The Unbundling of the Venture Capital Industry

People often mock Super-Angels as being impure because they invest other people’s money. We also often get asked “What are VCs and Seed Funds doing on AngelList?” (They’re clearly marked, by the way, and you can choose who your pitch is visible to.)

I will propose, however, that whose money you’re investing is less relevant than on what terms it comes on. Venture Hacks was created to educate entrepreneurs when the Angel market was much less robust. At the time, if you wanted anything more than $250K, you basically had to go to Venture Capital.

Venture Capital, at the time, was a bundle of three things – Advice, Control, and Money.

The money is obvious – you want money, you go get it. But in the case of VC, it came with control – because the amounts being disbursed were large enough, it made sense that they needed to be actively managed. And finally, because it was actively managed, you cared about how well it was managed, and thus the advice.

Now, thanks to increased dissemination of information on the web, Venture Hacks and many others (Series Seed, A VC, Feld Thoughts, The Funded, etc.) have helped entrepreneurs understand the control layer. Y Combinator and other seed incubators have essentially helped “union-ize” the startup workforce, and via reputation and standardized documents, reduce the control that VCs have over startups. Lower capital requirements have opened up the playing field of investors, and reduced the need or even the ability of early-stage investors to do active portfolio management.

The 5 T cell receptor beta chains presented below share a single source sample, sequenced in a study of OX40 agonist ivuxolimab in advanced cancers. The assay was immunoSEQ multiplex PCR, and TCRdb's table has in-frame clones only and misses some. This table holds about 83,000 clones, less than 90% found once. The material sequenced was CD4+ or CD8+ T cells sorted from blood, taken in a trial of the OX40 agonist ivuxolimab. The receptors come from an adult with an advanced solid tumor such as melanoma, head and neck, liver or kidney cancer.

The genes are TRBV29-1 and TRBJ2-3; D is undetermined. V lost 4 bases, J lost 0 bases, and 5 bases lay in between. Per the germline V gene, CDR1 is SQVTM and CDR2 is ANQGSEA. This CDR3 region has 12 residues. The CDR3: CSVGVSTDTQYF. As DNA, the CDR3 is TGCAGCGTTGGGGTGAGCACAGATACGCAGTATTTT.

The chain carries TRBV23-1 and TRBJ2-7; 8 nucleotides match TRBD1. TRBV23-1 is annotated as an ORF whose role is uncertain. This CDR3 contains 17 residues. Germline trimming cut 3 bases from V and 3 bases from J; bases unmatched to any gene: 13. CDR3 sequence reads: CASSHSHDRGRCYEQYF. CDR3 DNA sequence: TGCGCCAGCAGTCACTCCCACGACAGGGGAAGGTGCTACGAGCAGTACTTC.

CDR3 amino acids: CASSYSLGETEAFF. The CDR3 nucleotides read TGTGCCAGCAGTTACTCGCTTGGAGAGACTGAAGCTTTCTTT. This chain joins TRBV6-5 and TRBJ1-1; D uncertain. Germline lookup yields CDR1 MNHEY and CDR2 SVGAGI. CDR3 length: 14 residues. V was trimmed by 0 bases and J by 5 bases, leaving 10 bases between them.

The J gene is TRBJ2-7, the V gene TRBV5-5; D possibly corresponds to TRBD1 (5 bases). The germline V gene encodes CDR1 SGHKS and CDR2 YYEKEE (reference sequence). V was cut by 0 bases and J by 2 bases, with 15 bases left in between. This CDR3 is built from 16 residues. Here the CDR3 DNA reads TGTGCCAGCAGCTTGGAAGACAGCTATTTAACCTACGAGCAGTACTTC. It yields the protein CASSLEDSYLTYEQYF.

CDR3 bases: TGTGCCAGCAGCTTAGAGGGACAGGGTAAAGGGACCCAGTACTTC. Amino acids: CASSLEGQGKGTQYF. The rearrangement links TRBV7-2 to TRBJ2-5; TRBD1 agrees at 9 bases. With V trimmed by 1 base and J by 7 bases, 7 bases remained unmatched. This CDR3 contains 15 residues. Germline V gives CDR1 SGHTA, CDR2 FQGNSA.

So Angels are investors who leave out the control. They essentially bundle just Advice and Money.

The amount of money invested and whose money it is are factors that play into it, but most Super-Angels eschew control. Similarly, some seed funds (i.e., True Ventures), and some larger funds (i.e., Andreessen-Horowitz) make entrepreneur-friendliness a core part of their ethos, and as such often leave out classic control provisions (M&A vetos) or mechanisms (Board seats). Conversely, you’ll see some Super-Angels or even traditional angels asking for more control if they’re investing a significant portion of their investable capital.

We are also seeing the emergence of Seed Combinators and Pure Money plays. Y Combinator, TechStars, I/O Ventures, AngelPad, Founder Institute, etc., are basically giving advice – if you’re going there for the funding, then you’re not doing the math. DST and later stage funds are pure sources of money.

The net effect is that the Venture Capital is slowly being un-bundled, as mature industries often are.

One side effect of all of this is that reputation matters a lot less. It used to be that VC reputation was built on their ability to pick winners (this has signaling value to other investors and potential employees), the advice that they gave, and how friendly they were to the entrepreneurs, given that they essentially had Board control. Most of this doesn’t matter anymore – it’s only the signaling and advice that carries much value for savvy entrepreneurs, and even the advice part is gradually being augmented and possibly replaced.

There is one thing that the new unbundled model can’t replace – which is the subtle influence of incentives. You may be able to get advice from the best advisors, money from the cheapest source, and keep control for yourself, but the one thing that an experienced VC partner can *uniquely* provide you is someone who has a strong incentive (because they own a lot of your company), and a very different perspective and experience base. That’s the old-fashioned “Investor as a Partner” model. It will always survive, to some extent, but it’s not the model that any but the best firms practice.